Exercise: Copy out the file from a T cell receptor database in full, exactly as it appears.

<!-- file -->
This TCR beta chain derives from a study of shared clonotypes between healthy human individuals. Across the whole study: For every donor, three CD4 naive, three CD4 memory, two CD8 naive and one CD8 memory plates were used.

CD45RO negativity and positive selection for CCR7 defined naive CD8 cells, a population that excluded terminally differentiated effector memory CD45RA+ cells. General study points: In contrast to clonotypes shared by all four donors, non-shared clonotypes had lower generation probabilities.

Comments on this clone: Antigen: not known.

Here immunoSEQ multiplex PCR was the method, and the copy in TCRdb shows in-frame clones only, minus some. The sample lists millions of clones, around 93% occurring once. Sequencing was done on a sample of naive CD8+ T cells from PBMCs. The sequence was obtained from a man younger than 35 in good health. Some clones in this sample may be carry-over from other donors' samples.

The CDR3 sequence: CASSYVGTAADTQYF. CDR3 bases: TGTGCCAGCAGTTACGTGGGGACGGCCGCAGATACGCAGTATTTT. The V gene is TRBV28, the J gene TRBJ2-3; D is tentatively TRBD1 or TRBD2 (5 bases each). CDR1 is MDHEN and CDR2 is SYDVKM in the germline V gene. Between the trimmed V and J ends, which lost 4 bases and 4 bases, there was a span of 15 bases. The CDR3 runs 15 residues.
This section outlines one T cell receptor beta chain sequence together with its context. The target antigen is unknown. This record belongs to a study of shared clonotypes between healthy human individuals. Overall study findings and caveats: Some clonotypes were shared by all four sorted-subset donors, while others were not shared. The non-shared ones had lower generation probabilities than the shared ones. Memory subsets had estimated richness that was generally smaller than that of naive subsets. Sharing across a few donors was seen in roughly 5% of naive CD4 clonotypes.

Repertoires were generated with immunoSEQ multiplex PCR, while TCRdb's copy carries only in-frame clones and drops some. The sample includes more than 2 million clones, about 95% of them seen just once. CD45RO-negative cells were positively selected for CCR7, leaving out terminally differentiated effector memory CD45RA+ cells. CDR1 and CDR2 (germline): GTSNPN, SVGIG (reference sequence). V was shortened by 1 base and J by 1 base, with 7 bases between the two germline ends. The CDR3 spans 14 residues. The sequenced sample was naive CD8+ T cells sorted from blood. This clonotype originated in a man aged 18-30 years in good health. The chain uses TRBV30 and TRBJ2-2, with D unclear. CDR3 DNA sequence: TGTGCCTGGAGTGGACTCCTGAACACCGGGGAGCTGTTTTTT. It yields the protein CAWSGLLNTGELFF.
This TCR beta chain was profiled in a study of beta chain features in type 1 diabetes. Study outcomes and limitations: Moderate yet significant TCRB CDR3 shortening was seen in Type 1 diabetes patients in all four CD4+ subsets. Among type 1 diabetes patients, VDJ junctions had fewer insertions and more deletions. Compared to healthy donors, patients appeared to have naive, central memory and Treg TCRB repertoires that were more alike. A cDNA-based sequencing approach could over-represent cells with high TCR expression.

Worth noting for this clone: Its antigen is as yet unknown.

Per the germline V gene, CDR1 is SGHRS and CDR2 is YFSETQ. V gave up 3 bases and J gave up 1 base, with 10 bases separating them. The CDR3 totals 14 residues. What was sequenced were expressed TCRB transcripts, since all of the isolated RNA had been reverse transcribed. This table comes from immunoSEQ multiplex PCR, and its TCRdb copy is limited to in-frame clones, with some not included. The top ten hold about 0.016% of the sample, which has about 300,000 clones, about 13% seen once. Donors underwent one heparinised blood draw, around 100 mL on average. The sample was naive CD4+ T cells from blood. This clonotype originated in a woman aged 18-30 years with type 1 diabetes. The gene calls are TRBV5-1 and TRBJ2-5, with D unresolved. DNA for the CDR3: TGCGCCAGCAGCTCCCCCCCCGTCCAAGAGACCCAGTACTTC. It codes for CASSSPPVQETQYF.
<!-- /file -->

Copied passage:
This TCR beta chain derives from a study of shared clonotypes between healthy human individuals. Across the whole study: For every donor, three CD4 naive, three CD4 memory, two CD8 naive and one CD8 memory plates were used.

CD45RO negativity and positive selection for CCR7 defined naive CD8 cells, a population that excluded terminally differentiated effector memory CD45RA+ cells. General study points: In contrast to clonotypes shared by all four donors, non-shared clonotypes had lower generation probabilities.

Comments on this clone: Antigen: not known.

Here immunoSEQ multiplex PCR was the method, and the copy in TCRdb shows in-frame clones only, minus some. The sample lists millions of clones, around 93% occurring once. Sequencing was done on a sample of naive CD8+ T cells from PBMCs. The sequence was obtained from a man younger than 35 in good health. Some clones in this sample may be carry-over from other donors' samples.

The CDR3 sequence: CASSYVGTAADTQYF. CDR3 bases: TGTGCCAGCAGTTACGTGGGGACGGCCGCAGATACGCAGTATTTT. The V gene is TRBV28, the J gene TRBJ2-3; D is tentatively TRBD1 or TRBD2 (5 bases each). CDR1 is MDHEN and CDR2 is SYDVKM in the germline V gene. Between the trimmed V and J ends, which lost 4 bases and 4 bases, there was a span of 15 bases. The CDR3 runs 15 residues.
This section outlines one T cell receptor beta chain sequence together with its context. The target antigen is unknown. This record belongs to a study of shared clonotypes between healthy human individuals. Overall study findings and caveats: Some clonotypes were shared by all four sorted-subset donors, while others were not shared. The non-shared ones had lower generation probabilities than the shared ones. Memory subsets had estimated richness that was generally smaller than that of naive subsets. Sharing across a few donors was seen in roughly 5% of naive CD4 clonotypes.

Repertoires were generated with immunoSEQ multiplex PCR, while TCRdb's copy carries only in-frame clones and drops some. The sample includes more than 2 million clones, about 95% of them seen just once. CD45RO-negative cells were positively selected for CCR7, leaving out terminally differentiated effector memory CD45RA+ cells. CDR1 and CDR2 (germline): GTSNPN, SVGIG (reference sequence). V was shortened by 1 base and J by 1 base, with 7 bases between the two germline ends. The CDR3 spans 14 residues. The sequenced sample was naive CD8+ T cells sorted from blood. This clonotype originated in a man aged 18-30 years in good health. The chain uses TRBV30 and TRBJ2-2, with D unclear. CDR3 DNA sequence: TGTGCCTGGAGTGGACTCCTGAACACCGGGGAGCTGTTTTTT. It yields the protein CAWSGLLNTGELFF.
This TCR beta chain was profiled in a study of beta chain features in type 1 diabetes. Study outcomes and limitations: Moderate yet significant TCRB CDR3 shortening was seen in Type 1 diabetes patients in all four CD4+ subsets. Among type 1 diabetes patients, VDJ junctions had fewer insertions and more deletions. Compared to healthy donors, patients appeared to have naive, central memory and Treg TCRB repertoires that were more alike. A cDNA-based sequencing approach could over-represent cells with high TCR expression.

Worth noting for this clone: Its antigen is as yet unknown.

Per the germline V gene, CDR1 is SGHRS and CDR2 is YFSETQ. V gave up 3 bases and J gave up 1 base, with 10 bases separating them. The CDR3 totals 14 residues. What was sequenced were expressed TCRB transcripts, since all of the isolated RNA had been reverse transcribed. This table comes from immunoSEQ multiplex PCR, and its TCRdb copy is limited to in-frame clones, with some not included. The top ten hold about 0.016% of the sample, which has about 300,000 clones, about 13% seen once. Donors underwent one heparinised blood draw, around 100 mL on average. The sample was naive CD4+ T cells from blood. This clonotype originated in a woman aged 18-30 years with type 1 diabetes. The gene calls are TRBV5-1 and TRBJ2-5, with D unresolved. DNA for the CDR3: TGCGCCAGCAGCTCCCCCCCCGTCCAAGAGACCCAGTACTTC. It codes for CASSSPPVQETQYF.